With the exception of California and Wisconsin, you can still be sued for a debt past your state's SOL. You would bring up the SOL as an affirmative defense, but it's still no guarantee that the judge will rule in your favor. Then you appeal, etc., etc. In 48 states, unfortunately, it's not as simple as "WooHoo, the debt is past the SOL, I'm home free!"
Link to comment
Share on other sites

I agree with breathing_easier. Thomas had excellent points to. You don't want to fall into this false sense of security.

Also, I just wanted to add (being a bit of the devil's advocate, sorry) that I truly hope your habits with money have changed since those days. I truly hope valuable lessons were learned with regard to money management and handling your credit.

Of course it's never a good thing to "live" off of ones credit cards. Also, why you had so many to begin with only you know...(not here to judge, just to offer some thoughts for your brighter, credit future) personally, I couldn't maintain THAT many and I can't see it ever being necessary. Than again, I am one of those that truly feels less is definitely MORE and taking on TOO much credit to me, is just not helpful. I'm just getting past seeing credit cards as the enemy, lol!

Than again, life can deal ya some whammies and if you're budgeting based off of your current income and that income changes, sometimes it's easy to forget that "hey, I can't spend that way anymore--I gotta cut back" once that income does change.

The other thing is, never pay the minimum balances--always pay MORE, if not paying it in full. You may know all this junk already. It would just be nice if you could start FRESH in all this. My firm suggestion? Just read up as much as you can on this site, buy Kristy's book, educate yourself on finances and credit as much as you can...there's always something all of us could stand to learn.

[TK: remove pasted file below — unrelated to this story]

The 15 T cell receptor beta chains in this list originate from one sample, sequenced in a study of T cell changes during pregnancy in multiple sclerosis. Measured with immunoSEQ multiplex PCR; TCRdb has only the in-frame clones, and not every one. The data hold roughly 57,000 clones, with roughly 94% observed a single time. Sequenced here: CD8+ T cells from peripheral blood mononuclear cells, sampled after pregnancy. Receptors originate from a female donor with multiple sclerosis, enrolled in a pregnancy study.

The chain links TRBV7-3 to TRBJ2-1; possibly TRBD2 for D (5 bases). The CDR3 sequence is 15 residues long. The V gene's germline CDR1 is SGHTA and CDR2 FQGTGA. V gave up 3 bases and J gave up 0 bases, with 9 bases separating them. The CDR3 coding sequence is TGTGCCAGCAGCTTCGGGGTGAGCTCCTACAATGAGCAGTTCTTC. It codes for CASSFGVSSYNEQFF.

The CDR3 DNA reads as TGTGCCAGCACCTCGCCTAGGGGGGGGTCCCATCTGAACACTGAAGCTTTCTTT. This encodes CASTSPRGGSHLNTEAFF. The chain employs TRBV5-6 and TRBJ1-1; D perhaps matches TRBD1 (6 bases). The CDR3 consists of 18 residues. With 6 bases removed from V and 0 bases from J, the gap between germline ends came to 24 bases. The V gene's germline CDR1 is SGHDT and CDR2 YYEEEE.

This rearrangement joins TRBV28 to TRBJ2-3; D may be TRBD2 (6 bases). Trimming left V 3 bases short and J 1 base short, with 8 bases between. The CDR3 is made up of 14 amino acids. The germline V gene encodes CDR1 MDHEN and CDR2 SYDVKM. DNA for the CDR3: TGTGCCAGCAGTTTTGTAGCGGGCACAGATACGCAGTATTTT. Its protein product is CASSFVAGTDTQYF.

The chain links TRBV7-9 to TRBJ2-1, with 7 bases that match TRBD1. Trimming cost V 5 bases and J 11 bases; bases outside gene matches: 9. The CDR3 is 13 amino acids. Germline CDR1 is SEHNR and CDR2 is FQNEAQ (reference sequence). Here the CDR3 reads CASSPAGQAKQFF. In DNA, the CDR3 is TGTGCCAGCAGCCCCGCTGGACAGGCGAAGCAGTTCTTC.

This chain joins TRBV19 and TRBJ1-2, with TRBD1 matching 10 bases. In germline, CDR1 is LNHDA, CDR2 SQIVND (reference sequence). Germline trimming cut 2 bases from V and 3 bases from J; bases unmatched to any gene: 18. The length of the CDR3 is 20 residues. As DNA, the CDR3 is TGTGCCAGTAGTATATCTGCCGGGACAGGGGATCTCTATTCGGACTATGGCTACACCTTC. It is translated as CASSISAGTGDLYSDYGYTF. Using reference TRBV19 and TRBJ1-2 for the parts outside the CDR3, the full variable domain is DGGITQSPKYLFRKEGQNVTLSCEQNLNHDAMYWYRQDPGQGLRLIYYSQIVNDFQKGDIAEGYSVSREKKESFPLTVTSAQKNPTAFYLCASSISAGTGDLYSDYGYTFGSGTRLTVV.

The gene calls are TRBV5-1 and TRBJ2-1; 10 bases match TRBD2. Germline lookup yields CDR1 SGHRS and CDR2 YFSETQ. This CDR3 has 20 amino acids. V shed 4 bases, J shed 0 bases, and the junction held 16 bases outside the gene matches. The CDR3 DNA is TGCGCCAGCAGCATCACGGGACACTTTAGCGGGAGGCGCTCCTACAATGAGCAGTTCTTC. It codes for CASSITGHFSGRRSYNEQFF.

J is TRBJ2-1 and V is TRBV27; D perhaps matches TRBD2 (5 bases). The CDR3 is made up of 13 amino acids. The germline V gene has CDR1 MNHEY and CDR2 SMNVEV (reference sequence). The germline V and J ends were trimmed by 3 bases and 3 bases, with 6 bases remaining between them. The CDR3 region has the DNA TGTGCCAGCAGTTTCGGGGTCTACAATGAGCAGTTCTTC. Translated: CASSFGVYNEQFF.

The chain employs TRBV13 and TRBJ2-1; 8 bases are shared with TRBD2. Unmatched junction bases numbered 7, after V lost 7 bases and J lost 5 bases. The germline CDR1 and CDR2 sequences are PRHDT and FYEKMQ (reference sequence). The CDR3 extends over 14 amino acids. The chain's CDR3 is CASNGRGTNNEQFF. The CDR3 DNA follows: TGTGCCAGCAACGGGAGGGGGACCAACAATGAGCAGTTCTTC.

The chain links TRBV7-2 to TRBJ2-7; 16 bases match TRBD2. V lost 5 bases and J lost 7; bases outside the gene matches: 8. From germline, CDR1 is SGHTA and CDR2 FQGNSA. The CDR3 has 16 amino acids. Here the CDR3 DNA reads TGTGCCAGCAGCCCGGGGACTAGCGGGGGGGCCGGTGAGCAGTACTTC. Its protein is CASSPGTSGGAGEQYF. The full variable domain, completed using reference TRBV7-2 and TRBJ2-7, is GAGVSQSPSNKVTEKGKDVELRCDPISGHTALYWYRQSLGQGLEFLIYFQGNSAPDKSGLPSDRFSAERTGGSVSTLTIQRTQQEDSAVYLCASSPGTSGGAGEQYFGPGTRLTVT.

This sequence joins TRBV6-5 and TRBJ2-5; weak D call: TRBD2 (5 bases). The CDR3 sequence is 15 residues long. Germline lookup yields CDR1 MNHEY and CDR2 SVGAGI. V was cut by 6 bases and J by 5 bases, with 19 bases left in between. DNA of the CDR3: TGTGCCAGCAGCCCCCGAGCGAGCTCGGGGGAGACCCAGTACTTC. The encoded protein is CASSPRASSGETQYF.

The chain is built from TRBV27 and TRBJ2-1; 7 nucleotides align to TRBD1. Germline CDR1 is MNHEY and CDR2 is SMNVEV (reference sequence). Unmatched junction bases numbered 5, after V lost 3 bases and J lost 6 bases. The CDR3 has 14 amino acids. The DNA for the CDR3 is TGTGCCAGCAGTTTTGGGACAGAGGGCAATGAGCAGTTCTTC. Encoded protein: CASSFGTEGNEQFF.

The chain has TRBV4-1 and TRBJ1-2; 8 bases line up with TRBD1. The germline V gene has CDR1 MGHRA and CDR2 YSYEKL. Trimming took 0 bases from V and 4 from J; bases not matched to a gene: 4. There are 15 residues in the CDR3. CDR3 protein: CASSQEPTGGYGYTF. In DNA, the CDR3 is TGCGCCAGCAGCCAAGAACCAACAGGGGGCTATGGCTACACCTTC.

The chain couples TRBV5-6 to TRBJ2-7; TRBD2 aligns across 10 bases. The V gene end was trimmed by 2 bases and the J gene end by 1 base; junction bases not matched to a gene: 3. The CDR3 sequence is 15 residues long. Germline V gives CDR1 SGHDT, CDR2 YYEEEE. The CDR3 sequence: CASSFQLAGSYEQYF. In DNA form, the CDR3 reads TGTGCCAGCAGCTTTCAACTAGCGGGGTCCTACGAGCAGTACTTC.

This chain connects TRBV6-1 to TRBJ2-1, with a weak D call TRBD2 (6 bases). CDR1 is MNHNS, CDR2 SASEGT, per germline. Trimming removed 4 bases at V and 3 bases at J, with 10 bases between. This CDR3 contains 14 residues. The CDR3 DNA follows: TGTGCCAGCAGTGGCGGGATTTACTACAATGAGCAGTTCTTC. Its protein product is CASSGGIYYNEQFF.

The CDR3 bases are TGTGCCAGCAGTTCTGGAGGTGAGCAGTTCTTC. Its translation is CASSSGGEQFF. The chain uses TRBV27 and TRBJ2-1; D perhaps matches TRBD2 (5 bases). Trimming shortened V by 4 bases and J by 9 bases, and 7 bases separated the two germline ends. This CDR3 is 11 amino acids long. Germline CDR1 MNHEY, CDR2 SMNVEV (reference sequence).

Check for those judgments, if there aren't any-I'm not sure I'd go contacting any of your creditors to restart any kind of SOL or further any kind of legal contact. You may just have to play the waiting game--but yes, even after SOL and even after reporting time expires they can still attempt to collect. Make sure to keep proof that the SOL/reporting time expired by keeping copies of your CR's, billings, etc.

Good luck.


Link to comment
Share on other sites

I understand all the posts here. But,

Florida Consumer Collection Practices Act (FCCPA), Florida Statutes 559.72

(9), clearly and precisely prohibits creditors, lenders, debt collectors, officers or employees of any federal, state, or local governmental body from Claiming, Attempting, or Threatening to enforce a debt when such person knows that the debt is not legitimate OR assert the existence of some other legal right when such person knows that the right does not exist.